I was fortunate enough to be able to attend VMworld Europe 2011 in Copenhagen a few weeks ago, so here’s a wrap up post of my experiences there. I wasn’t sure until pretty much the last minute whether I would be able to go or not since my change in employment status was happening around the same time. Thankfully it worked out and my new employer allowed a few days off early in the contract to be able to attend the event.
Consequently I wasn’t as well planned for the event as I had been last year and my session choices were pretty much last minute, rather than planned well in advance . The event officially runs Tuesday - Thursday (unless you attend the partner event on the Monday), however last year the labs opened on the Monday afternoon. I had planned this time to get out there in time to take advantage of this, but unfortunately work commitments prevented this. Given the amount of other content to get through in the rest of the week, I can highly recommend arriving in time to take advantage of this additional lab time and I would certainly plan to do that myself next time. Working through a few labs on the Monday, particularly when it is quieter than the rest of the week, would see you well ahead.
So instead I arrived at the Bella Center very early on Tuesday morning to avoid the registration queues and started to have a wander around. The first thing I stumbled across was the PowerCLI book that I helped to co-author, up in lights in a prominent position in the book store. This was a nice surprise as I had not expected that.
Then it was straight into some sessions. It did feel slightly odd to start off in sessions before the main keynote kickoff, but I think many conferences work like that now. My good friends Alan Renouf and Luc Dekens had one of the first sessions of the conference, so I went along to support them. I didn’t really need to though since the session was easily full up - Managing VMware ESXi with VMware vSphere PowerCLI was a very popular session.
I then went exploring and admittedly it did take me a while to get my bearings since VMware had taken more of the venue this year and moved a lot of things around. Similar to when you go to the supermarket and without thinking wander to the aisle where you expect to find an item only to find what you are looking for is not there! (I think this is what happens when you start to get old!)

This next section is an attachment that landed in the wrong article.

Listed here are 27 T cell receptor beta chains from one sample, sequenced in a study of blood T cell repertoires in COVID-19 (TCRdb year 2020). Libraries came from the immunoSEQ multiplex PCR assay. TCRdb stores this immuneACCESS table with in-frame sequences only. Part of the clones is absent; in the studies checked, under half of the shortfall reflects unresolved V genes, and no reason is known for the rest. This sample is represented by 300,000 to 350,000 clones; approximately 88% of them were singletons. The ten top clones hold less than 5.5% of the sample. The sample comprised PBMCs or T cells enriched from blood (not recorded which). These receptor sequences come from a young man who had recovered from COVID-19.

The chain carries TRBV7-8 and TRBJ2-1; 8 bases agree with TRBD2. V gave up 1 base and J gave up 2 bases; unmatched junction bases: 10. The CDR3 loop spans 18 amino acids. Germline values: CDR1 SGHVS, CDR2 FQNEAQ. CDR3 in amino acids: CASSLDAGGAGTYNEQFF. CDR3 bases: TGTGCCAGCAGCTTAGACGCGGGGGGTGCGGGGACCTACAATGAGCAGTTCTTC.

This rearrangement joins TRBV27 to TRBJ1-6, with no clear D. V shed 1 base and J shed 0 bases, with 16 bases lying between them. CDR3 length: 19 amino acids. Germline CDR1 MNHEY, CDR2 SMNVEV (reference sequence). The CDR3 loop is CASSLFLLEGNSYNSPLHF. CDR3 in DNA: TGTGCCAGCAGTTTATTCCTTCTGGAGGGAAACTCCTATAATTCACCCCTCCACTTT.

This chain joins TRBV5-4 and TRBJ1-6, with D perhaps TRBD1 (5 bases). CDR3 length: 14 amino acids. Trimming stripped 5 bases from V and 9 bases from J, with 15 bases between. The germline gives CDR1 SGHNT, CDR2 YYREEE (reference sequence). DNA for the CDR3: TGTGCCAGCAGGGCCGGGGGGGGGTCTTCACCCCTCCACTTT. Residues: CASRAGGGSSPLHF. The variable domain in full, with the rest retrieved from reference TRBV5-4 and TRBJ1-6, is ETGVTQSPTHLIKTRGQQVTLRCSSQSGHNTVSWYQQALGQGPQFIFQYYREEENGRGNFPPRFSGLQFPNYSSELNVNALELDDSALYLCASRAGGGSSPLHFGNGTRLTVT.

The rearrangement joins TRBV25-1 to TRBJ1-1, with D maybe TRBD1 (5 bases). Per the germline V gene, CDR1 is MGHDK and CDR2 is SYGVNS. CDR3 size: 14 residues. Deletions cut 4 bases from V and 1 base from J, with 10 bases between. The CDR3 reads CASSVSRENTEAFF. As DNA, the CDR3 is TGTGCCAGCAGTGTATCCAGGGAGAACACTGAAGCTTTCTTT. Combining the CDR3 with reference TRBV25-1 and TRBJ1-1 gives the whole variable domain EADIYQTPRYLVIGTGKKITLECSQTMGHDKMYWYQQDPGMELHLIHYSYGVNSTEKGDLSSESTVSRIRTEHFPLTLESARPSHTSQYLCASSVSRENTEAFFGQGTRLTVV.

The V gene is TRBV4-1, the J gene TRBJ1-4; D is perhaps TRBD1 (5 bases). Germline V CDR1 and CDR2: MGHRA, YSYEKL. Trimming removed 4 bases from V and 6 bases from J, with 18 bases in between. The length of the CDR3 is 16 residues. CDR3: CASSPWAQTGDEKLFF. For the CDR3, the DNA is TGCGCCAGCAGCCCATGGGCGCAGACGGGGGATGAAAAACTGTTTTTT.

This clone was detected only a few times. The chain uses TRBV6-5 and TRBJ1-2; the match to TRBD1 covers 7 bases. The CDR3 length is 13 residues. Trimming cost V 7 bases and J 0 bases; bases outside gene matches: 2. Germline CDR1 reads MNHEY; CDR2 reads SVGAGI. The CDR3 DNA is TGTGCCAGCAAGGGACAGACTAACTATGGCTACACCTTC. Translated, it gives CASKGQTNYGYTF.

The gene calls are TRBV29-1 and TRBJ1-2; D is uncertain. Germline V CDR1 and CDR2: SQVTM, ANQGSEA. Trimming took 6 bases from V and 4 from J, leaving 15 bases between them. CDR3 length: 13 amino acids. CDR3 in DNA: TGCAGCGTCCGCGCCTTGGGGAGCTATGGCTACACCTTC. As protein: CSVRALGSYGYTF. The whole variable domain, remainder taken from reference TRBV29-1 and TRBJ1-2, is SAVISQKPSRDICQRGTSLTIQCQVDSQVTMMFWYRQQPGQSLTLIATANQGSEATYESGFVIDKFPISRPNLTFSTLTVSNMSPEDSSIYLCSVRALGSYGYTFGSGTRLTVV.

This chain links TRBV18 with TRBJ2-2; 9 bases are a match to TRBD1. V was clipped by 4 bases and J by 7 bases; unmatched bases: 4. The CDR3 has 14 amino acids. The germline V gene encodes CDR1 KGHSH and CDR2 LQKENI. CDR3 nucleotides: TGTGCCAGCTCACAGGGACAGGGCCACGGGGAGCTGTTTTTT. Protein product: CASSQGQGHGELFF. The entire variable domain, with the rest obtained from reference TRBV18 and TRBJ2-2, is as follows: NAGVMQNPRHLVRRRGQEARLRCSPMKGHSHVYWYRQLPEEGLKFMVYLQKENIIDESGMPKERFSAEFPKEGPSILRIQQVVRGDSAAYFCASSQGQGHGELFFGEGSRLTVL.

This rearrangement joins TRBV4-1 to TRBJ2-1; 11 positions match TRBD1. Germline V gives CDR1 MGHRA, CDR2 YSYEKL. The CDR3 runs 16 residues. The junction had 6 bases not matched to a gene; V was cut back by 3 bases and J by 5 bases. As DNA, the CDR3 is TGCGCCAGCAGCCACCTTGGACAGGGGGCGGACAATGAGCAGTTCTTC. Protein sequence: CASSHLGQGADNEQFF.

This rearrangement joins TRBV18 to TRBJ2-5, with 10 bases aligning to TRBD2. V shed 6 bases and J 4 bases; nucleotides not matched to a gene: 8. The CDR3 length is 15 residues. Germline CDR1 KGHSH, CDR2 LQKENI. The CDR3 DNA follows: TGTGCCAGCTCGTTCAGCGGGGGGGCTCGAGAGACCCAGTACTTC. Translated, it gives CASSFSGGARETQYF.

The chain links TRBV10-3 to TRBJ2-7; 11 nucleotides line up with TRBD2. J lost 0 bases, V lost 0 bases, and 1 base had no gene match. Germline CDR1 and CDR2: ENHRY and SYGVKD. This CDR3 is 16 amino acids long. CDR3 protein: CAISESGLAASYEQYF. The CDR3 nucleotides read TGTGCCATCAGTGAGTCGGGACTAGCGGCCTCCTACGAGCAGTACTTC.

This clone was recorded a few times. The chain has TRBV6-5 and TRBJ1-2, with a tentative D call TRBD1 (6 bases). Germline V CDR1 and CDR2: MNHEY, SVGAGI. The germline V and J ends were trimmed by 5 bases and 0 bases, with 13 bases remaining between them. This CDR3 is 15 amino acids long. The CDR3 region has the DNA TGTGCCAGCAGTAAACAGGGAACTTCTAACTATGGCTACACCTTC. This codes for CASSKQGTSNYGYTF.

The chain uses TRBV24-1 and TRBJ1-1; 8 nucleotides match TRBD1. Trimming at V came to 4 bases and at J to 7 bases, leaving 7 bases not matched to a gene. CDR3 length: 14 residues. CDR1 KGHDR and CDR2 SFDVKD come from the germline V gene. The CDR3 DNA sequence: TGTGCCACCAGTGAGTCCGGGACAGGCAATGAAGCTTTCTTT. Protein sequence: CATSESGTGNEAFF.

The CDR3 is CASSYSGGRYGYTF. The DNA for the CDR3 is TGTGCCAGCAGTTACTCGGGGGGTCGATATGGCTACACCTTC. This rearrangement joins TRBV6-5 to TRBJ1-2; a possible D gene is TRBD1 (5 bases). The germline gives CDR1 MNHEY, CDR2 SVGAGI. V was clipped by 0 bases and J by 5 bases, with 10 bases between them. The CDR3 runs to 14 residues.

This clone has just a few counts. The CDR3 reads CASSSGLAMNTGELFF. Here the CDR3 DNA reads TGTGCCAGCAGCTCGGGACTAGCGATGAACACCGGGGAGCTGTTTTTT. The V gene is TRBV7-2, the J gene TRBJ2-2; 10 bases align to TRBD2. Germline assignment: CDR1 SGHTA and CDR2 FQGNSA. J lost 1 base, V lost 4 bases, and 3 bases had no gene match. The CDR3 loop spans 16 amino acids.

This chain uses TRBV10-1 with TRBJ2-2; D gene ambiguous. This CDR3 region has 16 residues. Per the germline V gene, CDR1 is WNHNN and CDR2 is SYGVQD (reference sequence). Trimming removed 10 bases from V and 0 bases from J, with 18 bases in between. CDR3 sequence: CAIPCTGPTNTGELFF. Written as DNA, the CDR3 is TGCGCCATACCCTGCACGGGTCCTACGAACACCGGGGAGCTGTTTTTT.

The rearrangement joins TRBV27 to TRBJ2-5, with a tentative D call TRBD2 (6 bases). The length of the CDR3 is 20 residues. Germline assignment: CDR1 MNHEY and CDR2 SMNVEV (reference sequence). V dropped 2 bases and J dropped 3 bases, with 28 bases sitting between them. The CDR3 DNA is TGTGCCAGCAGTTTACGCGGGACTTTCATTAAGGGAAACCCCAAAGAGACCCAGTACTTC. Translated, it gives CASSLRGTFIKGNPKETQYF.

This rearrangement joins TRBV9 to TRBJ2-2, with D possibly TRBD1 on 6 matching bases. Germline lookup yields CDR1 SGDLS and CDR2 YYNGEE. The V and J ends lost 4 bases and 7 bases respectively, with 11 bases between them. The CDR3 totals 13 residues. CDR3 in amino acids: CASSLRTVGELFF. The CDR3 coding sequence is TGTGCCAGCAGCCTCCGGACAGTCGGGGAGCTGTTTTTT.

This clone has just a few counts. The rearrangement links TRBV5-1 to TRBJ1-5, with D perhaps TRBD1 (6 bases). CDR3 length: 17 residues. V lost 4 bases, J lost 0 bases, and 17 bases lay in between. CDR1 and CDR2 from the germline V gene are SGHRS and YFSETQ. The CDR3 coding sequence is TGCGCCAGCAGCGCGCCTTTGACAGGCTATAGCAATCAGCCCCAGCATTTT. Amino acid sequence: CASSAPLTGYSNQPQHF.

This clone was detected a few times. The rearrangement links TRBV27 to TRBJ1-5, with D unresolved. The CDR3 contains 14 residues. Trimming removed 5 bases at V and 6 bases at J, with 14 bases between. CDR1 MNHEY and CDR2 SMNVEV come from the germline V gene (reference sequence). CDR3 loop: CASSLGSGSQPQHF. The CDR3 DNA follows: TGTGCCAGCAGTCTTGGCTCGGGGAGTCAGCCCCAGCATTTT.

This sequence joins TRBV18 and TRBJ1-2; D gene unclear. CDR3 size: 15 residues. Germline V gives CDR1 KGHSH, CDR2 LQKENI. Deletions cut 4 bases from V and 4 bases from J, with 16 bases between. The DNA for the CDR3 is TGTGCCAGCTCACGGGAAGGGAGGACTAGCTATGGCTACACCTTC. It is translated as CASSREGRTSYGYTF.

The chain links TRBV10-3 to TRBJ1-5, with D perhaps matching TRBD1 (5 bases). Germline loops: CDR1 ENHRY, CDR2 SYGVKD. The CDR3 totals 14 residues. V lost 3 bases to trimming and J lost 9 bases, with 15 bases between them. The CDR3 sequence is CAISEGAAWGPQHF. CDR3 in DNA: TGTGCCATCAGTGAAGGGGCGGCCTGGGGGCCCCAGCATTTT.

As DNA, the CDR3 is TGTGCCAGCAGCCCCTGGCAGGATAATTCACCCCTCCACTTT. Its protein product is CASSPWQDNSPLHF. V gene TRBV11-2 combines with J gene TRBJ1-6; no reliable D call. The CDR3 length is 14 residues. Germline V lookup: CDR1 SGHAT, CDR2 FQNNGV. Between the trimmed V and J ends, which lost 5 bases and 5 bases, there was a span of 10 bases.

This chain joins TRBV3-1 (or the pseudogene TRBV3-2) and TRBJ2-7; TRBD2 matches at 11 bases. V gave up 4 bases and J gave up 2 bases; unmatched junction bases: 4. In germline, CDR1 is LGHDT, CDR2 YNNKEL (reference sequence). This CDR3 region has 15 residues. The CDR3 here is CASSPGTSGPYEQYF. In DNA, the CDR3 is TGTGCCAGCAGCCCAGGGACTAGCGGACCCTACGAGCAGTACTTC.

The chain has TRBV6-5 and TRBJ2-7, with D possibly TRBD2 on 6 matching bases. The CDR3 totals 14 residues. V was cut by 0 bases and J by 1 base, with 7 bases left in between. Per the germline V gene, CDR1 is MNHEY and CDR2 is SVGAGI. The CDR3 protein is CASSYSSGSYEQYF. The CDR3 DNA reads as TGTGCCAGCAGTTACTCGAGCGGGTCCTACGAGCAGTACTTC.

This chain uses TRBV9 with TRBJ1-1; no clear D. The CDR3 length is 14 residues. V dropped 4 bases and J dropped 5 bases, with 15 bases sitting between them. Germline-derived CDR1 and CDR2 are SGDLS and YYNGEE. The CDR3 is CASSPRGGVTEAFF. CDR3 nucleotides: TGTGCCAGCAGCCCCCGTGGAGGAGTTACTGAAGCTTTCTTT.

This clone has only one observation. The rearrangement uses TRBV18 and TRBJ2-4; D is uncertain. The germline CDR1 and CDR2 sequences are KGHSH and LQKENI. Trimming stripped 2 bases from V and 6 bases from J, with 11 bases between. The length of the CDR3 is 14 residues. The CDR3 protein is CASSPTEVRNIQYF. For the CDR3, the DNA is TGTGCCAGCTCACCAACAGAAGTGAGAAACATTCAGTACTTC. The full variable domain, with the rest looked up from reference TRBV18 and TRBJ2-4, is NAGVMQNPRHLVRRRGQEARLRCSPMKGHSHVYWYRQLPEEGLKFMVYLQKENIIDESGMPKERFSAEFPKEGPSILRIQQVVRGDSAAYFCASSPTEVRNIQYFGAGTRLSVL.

One addition I did really like was a massive screen showing tweets and updates from the event in the main hall. The first time I walked past it I noticed some tweets from community people I know and it was quite fun to enjoy their (and others) tweets appear up there.
In particular, well done to Gregg Robertson for getting his ‘Steps are the VMworld band’ tweets up there!
Also appearing on the big screen were VMworld TV, so it was quite cool to just hang out there sometimes and watch it. Low and behold while I did so I saw a couple of dodgy looking characters appear!
Tuesday afternoon saw the first keynote. Armed with my Blogger button fixed to my entry pass, myself and a number of other familiar faces from the London VMUG were ushered into the press section at the front. It was pretty empty at the time, so the prospect of filling up the empty seats with this motley rabble probably seemed like a good idea!
So we had a pretty good view down at the front. The theme of the whole conference was ‘Your Cloud, Own it’ ….aka Your Cloud, You’re Worth It, and this obviously was being pushed at the keynote.
At VMworld Europe 2010 there were around 6000 attendees, we were informed early on in the keynote that this year had broken through the 7000 mark. I think that’s pretty impressive and definitely the reason why they had taken the extra space at the Bella Center, because it did seem a little cramped last year.
The main part of this keynote was delivered by Dr Herrod and while it was mostly a repeat of the Las Vegas event keynote, I still found it quite interesting to see how VMware are positioning themselves as more than just a virtualisation vendor.
A big part of this is Horizon. This encompasses a number of projects, but the main theme seems to be giving users access to their applications wherever they are, on whatever device and using them in a smarter way.
I’ve heard a fair bit about Horizon Mobile, but it now seems like a release is not too far away and it looks like quite a product. Initially for Android devices, you would be able to take your personal phone into the office and your firm give you an image of their corporate device to run independently on your own phone. This could mean an alternative to attempting to merge work apps onto your own phone, or what I have always done and carry two phones around.